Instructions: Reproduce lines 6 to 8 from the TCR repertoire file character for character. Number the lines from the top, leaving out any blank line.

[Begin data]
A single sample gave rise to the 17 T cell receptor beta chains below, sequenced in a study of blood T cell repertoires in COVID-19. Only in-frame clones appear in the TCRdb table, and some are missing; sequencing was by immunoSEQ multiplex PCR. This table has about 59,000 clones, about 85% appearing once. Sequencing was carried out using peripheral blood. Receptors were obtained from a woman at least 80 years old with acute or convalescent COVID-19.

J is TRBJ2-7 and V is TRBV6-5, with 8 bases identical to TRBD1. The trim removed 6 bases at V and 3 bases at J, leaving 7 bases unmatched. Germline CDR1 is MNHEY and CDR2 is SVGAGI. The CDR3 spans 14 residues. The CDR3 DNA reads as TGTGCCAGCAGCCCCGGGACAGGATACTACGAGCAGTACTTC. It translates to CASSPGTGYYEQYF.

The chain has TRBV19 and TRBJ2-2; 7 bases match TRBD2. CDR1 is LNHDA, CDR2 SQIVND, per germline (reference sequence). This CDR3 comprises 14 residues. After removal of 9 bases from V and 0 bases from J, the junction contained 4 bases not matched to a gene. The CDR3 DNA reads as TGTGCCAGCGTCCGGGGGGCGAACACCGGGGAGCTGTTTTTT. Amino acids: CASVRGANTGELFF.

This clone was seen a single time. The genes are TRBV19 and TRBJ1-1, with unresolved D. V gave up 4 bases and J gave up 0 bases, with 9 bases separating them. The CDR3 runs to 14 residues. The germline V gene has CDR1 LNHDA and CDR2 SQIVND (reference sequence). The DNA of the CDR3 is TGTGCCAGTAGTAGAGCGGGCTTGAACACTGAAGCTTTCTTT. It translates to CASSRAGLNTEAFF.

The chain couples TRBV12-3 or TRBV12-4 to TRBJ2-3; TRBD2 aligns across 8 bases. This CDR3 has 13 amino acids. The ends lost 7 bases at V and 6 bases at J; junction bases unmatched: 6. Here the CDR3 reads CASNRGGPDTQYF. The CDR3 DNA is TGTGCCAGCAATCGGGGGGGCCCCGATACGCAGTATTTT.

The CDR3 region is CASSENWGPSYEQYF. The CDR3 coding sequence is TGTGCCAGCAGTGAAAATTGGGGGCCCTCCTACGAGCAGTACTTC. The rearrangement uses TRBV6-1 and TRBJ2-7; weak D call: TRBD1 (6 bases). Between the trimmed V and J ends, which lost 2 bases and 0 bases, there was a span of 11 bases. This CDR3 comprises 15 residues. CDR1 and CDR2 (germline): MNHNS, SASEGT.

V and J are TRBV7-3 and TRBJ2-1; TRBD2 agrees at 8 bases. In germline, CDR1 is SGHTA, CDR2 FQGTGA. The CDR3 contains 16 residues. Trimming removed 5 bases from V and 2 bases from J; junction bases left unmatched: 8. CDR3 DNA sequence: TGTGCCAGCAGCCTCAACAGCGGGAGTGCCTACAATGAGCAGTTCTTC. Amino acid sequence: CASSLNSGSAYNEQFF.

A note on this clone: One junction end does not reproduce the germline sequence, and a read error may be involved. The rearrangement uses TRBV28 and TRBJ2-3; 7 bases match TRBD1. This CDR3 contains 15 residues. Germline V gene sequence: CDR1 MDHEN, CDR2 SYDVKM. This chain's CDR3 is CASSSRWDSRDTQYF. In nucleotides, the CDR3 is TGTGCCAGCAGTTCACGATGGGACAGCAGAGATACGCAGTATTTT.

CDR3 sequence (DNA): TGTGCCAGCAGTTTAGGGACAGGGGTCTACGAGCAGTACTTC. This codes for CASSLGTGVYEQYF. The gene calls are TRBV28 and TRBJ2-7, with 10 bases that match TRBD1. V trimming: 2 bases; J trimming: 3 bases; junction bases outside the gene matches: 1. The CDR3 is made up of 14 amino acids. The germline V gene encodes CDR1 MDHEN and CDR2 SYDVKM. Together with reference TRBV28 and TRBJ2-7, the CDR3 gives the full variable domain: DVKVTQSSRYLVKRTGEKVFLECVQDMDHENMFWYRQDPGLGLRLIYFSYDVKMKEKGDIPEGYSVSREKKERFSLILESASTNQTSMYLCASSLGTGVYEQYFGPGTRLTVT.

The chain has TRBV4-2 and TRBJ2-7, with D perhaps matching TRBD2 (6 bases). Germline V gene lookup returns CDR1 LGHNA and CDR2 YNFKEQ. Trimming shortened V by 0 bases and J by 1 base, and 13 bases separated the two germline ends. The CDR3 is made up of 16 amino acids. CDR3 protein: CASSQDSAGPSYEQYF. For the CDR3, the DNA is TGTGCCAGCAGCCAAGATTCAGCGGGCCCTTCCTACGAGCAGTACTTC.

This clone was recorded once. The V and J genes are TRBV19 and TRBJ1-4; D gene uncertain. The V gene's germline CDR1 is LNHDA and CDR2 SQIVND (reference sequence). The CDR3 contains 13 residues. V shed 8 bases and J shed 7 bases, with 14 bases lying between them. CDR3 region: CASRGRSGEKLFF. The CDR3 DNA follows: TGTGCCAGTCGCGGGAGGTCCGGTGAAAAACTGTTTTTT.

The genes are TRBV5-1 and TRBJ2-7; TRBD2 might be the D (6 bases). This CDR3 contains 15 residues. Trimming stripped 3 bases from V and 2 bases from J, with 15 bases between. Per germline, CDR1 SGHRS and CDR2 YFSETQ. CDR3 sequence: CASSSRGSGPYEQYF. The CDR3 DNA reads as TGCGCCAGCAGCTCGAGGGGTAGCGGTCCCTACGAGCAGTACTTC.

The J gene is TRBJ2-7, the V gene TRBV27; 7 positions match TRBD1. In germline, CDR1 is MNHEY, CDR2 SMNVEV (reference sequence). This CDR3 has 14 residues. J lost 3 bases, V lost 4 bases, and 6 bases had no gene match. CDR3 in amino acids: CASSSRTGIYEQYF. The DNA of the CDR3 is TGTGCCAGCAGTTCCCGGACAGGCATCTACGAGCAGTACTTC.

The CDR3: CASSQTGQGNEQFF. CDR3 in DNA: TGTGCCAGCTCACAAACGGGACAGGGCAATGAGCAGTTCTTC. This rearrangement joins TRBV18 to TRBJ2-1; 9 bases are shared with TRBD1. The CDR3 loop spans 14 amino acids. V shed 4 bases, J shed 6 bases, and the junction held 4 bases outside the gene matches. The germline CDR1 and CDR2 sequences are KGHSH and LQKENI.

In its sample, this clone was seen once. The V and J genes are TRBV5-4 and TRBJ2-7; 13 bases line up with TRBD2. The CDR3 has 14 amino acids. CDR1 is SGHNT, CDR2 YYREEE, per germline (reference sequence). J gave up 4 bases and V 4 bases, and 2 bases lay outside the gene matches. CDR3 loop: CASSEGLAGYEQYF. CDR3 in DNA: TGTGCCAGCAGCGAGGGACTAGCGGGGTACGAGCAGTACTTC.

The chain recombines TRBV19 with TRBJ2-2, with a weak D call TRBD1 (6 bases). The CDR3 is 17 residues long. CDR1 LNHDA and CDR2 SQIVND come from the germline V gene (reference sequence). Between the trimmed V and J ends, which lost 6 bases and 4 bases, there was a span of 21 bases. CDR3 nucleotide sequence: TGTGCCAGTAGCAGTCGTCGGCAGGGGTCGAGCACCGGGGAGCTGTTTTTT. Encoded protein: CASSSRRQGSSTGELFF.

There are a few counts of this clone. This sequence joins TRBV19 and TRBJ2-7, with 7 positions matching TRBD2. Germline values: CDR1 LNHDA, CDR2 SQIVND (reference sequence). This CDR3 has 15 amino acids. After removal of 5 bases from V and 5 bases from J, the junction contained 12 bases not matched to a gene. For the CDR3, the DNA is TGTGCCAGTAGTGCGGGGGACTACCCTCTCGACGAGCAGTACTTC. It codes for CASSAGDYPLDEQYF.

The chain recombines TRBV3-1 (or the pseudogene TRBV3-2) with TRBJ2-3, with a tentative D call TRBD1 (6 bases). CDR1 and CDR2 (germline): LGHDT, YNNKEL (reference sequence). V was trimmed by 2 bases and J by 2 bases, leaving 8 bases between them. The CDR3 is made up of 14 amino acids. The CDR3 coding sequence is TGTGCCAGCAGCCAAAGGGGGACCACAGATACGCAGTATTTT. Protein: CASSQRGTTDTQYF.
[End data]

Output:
The CDR3 region is CASSENWGPSYEQYF. The CDR3 coding sequence is TGTGCCAGCAGTGAAAATTGGGGGCCCTCCTACGAGCAGTACTTC. The rearrangement uses TRBV6-1 and TRBJ2-7; weak D call: TRBD1 (6 bases). Between the trimmed V and J ends, which lost 2 bases and 0 bases, there was a span of 11 bases. This CDR3 comprises 15 residues. CDR1 and CDR2 (germline): MNHNS, SASEGT.

V and J are TRBV7-3 and TRBJ2-1; TRBD2 agrees at 8 bases. In germline, CDR1 is SGHTA, CDR2 FQGTGA. The CDR3 contains 16 residues. Trimming removed 5 bases from V and 2 bases from J; junction bases left unmatched: 8. CDR3 DNA sequence: TGTGCCAGCAGCCTCAACAGCGGGAGTGCCTACAATGAGCAGTTCTTC. Amino acid sequence: CASSLNSGSAYNEQFF.

A note on this clone: One junction end does not reproduce the germline sequence, and a read error may be involved. The rearrangement uses TRBV28 and TRBJ2-3; 7 bases match TRBD1. This CDR3 contains 15 residues. Germline V gene sequence: CDR1 MDHEN, CDR2 SYDVKM. This chain's CDR3 is CASSSRWDSRDTQYF. In nucleotides, the CDR3 is TGTGCCAGCAGTTCACGATGGGACAGCAGAGATACGCAGTATTTT.